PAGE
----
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The Importance of Inclusive Language in Marketing

The Importance of Inclusive Language in Marketing
Adrián Valdivia Saavedra, a.k.a. The Mayor
Adrián Valdivia Saavedra, a.k.a. The Mayor

Copywriter, content writer and SEO translator

   

This is the (personal) story of how inclusive language in marketing changed my view of things forever. At first sight, this might seem a very radical statement, but I assure you that when you get to the end of this article you'll understand everything.

I know I'm getting into a bit of a controversial subject (a lot, in fact), but they say that only the bravest deserve the glory... Okay, maybe I'm a little bit delusional, right? It all started in the emergency room of a hospital where guidelines for inclusive language had been approved earlier.

  • Quick, my wife's water broke!
  • It's 'patient', not 'wife'.
  • I'm telling you that my wife is about to give birth!
  • Sex of your spouse?
  • Female, female, female! Do you want it in other languages or in sign language, too?!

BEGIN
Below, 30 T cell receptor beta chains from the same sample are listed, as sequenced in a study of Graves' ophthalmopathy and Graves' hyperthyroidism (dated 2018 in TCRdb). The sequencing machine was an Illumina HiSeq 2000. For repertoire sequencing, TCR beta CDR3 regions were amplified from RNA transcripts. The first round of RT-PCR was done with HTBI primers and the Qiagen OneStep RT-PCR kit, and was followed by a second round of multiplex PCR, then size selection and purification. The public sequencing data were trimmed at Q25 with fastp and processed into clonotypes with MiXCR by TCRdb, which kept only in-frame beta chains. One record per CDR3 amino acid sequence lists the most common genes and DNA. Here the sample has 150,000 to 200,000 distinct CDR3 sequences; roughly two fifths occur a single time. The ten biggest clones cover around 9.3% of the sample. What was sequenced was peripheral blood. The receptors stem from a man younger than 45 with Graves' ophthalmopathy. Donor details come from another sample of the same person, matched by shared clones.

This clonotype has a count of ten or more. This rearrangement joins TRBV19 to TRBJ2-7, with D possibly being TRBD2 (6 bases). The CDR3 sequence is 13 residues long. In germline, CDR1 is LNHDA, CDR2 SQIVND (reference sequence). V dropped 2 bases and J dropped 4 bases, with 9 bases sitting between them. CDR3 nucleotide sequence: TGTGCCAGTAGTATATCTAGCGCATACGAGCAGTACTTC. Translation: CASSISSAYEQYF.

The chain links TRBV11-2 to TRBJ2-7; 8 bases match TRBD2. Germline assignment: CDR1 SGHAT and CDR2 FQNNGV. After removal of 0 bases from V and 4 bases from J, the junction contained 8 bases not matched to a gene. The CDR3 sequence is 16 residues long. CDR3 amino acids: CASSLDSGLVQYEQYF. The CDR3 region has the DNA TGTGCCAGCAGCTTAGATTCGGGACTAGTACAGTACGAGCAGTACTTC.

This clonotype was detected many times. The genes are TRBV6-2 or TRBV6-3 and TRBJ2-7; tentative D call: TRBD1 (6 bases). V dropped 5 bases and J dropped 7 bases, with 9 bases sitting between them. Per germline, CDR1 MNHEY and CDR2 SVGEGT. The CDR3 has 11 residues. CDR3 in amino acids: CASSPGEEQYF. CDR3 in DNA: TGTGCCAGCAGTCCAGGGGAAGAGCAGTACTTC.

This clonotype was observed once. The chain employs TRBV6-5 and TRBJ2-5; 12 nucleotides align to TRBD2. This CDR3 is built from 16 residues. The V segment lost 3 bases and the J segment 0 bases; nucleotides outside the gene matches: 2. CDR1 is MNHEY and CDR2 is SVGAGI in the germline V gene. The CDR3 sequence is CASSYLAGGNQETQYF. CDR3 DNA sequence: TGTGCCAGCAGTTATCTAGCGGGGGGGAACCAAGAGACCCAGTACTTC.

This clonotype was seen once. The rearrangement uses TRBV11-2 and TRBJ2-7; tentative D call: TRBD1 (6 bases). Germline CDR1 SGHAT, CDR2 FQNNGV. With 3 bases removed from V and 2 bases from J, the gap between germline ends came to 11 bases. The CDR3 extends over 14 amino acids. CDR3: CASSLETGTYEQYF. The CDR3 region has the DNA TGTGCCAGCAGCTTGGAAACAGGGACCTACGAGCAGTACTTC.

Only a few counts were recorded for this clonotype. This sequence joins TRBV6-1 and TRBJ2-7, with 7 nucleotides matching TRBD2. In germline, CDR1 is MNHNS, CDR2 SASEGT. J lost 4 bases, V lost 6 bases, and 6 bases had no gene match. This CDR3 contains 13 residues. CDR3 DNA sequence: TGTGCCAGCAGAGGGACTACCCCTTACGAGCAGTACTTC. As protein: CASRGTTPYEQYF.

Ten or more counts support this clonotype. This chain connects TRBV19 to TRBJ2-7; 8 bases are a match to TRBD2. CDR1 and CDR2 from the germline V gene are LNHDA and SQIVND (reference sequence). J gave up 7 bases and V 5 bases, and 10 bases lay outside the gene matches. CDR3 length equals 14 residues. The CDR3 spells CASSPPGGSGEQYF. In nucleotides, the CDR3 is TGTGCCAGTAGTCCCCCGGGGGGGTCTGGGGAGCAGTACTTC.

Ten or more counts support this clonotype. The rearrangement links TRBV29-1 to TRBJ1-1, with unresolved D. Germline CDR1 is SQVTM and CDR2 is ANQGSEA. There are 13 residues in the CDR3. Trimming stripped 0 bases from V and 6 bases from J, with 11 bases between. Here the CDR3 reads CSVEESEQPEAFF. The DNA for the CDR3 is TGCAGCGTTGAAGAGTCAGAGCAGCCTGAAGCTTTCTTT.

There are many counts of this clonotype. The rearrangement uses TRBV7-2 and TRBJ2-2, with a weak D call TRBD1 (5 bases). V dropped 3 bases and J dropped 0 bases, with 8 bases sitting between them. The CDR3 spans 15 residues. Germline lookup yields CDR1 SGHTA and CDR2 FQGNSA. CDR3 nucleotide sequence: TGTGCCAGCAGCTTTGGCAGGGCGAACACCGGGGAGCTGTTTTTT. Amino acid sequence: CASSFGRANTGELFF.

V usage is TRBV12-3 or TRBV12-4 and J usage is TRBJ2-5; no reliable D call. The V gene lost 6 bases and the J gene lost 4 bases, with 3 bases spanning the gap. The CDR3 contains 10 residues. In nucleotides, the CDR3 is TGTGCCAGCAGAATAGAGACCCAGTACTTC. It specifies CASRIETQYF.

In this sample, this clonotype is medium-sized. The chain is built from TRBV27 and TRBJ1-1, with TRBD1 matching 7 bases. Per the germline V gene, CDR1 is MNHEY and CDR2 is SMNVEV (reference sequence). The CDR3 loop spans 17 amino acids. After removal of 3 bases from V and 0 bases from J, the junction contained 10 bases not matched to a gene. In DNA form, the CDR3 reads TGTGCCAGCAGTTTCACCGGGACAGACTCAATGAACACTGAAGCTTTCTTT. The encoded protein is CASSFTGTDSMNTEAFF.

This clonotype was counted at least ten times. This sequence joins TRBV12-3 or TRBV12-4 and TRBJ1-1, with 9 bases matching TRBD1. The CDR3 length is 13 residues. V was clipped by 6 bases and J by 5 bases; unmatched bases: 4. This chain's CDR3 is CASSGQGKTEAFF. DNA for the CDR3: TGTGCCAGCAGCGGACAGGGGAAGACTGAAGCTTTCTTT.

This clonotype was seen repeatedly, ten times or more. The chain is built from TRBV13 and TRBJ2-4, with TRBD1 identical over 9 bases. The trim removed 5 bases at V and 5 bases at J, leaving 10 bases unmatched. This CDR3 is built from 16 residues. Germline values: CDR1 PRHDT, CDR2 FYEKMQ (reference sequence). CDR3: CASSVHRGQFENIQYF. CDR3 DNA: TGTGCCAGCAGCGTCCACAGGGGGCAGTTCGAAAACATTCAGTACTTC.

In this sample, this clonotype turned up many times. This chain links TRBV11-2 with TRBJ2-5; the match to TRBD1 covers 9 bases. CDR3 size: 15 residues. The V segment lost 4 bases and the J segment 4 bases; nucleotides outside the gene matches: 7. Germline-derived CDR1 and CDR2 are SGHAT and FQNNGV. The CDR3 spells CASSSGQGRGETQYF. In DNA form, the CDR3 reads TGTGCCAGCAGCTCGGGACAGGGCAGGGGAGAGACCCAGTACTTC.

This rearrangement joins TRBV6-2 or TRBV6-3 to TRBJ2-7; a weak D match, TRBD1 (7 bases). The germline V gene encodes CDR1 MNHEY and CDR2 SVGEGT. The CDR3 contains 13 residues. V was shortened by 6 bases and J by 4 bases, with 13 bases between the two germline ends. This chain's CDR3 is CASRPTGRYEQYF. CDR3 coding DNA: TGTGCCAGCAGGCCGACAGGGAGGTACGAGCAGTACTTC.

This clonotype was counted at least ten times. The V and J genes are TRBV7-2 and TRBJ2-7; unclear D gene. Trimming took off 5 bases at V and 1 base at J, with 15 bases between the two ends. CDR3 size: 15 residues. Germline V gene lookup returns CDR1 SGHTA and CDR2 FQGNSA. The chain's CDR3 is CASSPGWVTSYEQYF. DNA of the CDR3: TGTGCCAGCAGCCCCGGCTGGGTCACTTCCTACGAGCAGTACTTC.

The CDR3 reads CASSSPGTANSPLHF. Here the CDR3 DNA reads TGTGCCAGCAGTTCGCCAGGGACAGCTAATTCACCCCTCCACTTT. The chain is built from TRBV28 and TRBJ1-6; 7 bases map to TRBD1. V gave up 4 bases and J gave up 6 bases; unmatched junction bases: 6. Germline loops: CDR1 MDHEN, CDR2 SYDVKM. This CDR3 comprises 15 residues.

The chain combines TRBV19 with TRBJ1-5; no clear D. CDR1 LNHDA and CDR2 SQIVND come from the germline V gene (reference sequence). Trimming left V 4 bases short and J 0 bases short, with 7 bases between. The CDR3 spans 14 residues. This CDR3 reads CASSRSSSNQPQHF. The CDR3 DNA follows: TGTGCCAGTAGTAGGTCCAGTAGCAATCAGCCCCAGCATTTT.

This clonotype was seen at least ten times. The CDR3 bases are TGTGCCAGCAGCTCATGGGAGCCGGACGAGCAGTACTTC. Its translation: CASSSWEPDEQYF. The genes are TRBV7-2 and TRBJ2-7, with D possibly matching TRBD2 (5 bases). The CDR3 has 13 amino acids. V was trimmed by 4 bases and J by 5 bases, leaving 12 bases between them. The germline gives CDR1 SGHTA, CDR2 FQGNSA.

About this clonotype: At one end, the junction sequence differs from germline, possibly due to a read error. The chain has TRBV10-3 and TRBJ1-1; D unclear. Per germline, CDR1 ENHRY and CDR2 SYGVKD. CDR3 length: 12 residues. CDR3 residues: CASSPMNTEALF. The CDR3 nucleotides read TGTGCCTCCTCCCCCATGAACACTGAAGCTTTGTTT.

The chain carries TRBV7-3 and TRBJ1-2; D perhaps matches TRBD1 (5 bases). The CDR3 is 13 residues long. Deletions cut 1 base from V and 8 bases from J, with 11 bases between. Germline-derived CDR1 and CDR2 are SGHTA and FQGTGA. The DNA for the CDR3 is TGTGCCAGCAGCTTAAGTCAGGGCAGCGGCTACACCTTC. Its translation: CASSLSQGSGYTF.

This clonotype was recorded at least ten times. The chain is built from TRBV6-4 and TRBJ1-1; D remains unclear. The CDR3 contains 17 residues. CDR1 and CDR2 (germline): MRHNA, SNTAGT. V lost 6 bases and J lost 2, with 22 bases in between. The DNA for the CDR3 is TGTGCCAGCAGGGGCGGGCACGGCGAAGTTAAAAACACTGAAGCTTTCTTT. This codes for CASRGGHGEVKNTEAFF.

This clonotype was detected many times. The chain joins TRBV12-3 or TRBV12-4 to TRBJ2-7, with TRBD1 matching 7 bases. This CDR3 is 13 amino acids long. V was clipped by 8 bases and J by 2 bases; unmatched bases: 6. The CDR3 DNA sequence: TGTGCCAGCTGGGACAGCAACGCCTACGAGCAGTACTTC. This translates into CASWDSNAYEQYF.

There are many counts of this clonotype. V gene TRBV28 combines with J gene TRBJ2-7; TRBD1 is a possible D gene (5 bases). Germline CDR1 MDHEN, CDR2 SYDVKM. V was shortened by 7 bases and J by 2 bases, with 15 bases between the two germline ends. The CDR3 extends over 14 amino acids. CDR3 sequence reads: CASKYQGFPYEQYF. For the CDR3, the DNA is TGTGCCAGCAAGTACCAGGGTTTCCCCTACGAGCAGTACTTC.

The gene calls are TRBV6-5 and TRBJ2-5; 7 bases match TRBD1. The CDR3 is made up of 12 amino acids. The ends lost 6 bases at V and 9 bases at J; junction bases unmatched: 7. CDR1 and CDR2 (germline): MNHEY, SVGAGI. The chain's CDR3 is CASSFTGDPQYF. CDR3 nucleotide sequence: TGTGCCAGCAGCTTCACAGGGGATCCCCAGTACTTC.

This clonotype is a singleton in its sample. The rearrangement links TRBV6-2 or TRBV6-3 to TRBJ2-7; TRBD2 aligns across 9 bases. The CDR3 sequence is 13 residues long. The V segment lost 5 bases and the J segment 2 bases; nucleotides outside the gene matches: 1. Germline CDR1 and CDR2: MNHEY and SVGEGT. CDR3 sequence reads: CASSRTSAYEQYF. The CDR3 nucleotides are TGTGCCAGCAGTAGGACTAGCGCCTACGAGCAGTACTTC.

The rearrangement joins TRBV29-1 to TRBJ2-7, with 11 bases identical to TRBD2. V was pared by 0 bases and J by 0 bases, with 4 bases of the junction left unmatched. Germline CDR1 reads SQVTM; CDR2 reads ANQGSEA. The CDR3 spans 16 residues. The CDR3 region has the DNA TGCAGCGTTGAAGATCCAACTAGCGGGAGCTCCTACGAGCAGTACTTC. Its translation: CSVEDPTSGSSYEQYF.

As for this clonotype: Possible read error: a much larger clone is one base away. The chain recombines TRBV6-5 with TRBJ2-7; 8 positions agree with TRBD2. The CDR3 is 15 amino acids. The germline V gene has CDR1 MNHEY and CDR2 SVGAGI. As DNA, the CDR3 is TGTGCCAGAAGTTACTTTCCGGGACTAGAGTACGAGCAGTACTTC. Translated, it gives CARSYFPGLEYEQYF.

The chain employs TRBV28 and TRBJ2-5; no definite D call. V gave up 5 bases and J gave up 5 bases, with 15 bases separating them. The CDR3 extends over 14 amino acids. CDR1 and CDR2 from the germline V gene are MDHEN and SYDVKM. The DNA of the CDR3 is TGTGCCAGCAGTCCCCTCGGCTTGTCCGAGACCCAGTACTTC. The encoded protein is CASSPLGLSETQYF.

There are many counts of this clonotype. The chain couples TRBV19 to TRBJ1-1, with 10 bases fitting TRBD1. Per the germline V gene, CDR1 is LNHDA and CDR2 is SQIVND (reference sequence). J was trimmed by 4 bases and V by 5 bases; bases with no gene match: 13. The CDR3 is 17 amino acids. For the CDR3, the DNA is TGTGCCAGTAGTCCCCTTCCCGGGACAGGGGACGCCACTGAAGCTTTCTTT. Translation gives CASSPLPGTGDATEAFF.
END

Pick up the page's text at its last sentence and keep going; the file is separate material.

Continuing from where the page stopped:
• The medical staff will attend you shortly.

An hour later, after giving birth to a tiny human being, the lady is tired in her bedroom bed, and this is when the definitive conversation with the staff takes place:

  • Is it a boy or a girl?

The health workers look at each other without making a sound. The woman gets upset:

  • Is it OK?

Someone nods. The woman asks again:

  • Is it a boy or a girl?

They bring the baby. It's a beautiful boy.

  • It's an amazing creature!

The woman's face changes completely. She can't believe it. Anger takes hold of her:

  • You've called him a creature because he's black!

The medical staff try to calm her down and make the woman see that that wasn't the case, but the lady doesn't listen to reason and accuses them of racism. She sues the hospital and wins a million-dollar compensation.

Inclusive language definition

That language plays a fundamental role in not discriminating against any social group is nothing new. This is why inclusive language in marketing has become so important in recent years. In short, this type of language can be summarised as:

Any communication that avoids using words or phrases that may exclude people.